Voices of the Bar 4/23/15: What is your favorite ‘rip-off’ song?

Did you know that April 29 is World IP Day? We’ve heard plenty about high-profile lawsuits in the news recently, particularly when it comes to some of today’s most popular hit songs. Even though tunes like “Blurred Lines” and “Ice, Ice Baby” ripped off earlier songs, we have to admit they’re still pretty catchy. There is also a more recent trend of sampling from songs (with permission) to create remixes, mash-ups, etc.

With this in mind, BBA Week reached out and asked:

“What is your favorite ‘rip-off’ song, or song that borrows in some way from another?”

Bruce D. Jobse – Burns & Levinson, LLP
“Eric Carmen of the Rasberries 1975 solo release “All by Myself” based on 2nd movement of Rachmaninoff’s Piano Concerto No. 2 in C minor. A very classy rip-off, but still cost him 12% royalty because the Rachmaninoff work was not yet in the public domain.”


Zachary Kosan – Northeastern University School of Law
“I’d have to say “Are You Gonna Be My Girl” by Jet, which appears to lift quite a bit from “Lust for Life” by Iggy Pop. I like both songs, but didn’t make the connection until a musician pointed it out.”


Lena Cavallo – Northeastern University School of Law
“”Me and My Broken Heart” by Rixton, which rips off “Lonely No More” by Rob Thomas.”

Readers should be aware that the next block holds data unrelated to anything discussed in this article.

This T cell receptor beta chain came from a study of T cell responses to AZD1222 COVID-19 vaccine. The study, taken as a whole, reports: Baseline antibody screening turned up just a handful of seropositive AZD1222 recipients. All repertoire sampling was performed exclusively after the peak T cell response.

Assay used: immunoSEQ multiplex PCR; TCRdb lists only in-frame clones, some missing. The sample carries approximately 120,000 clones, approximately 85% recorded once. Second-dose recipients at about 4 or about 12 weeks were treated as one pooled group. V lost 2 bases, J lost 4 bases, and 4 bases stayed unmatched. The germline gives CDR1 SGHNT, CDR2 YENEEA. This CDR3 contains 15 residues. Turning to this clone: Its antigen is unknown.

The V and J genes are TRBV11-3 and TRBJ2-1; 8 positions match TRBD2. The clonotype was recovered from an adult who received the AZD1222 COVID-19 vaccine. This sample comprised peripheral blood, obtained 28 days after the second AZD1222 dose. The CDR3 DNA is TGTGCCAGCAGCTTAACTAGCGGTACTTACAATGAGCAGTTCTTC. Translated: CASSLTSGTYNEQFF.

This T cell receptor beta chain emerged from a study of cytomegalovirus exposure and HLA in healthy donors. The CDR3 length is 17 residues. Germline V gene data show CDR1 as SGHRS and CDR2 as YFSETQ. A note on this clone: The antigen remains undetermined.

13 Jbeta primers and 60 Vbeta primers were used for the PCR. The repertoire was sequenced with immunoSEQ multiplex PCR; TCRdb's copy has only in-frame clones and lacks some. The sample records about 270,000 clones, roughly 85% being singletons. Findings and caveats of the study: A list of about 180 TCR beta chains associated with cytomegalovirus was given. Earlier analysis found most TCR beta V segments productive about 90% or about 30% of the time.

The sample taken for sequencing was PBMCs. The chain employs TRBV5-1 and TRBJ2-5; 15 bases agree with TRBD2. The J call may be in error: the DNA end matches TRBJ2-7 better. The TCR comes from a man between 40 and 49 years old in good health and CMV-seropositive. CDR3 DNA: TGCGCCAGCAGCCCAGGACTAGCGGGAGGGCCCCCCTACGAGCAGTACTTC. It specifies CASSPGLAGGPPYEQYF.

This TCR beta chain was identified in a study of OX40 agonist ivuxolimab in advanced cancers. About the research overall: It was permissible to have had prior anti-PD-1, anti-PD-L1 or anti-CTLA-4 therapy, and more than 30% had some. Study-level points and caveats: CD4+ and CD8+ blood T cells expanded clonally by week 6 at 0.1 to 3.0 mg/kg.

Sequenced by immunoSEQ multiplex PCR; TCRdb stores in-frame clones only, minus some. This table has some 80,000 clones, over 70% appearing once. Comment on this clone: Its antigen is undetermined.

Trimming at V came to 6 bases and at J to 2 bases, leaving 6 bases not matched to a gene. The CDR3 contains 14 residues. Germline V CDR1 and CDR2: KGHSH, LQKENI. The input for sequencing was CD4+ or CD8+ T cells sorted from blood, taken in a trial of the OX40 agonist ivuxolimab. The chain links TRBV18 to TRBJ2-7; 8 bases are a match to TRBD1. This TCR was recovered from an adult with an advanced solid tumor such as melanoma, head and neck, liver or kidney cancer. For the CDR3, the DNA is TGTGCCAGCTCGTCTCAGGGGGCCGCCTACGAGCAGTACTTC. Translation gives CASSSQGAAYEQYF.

Brendan T. St. Amant – Donnelly, Conroy & Gelhaar
“One of my favorite songs from back in the day is B.I.G.’s “Mo Money Mo Problems” which heavily samples Diana Ross’s “I’m Coming Out.””


Madhanga Wickramasinghe – New England Law Boston
“I would have to say “Surfing USA” by The Beach Boys, in which The Beach Boys borrowed Chuck Berry’s “Sweet Little Sixteen.” Unlike many other ‘rip-off’ songs I have listened to, it is easy to tell that these two songs do relate to each other. I heard “Surfing USA” first and fell in love with it. Growing up in California, having the occasional surfing sessions with my friends at the places the song talks about made me feel like I am a part of the song. Then I stumbled upon “Sweet Little Sixteen,” and the first idea that came to my mind was “hey, he is copying Beach Boys.” But, later I found out that it was vice versa. The songs have the same harmony and rhythm, but different lyrics. Now, I have fallen in love with both songs, every time I feel stressed or tense I listen to these two songs first. ”


If you would like to respond to a future Voices of the Bar, make sure you send a headshot, and contact Gabrielle Guarracino at gguarracino@bostonbar.org.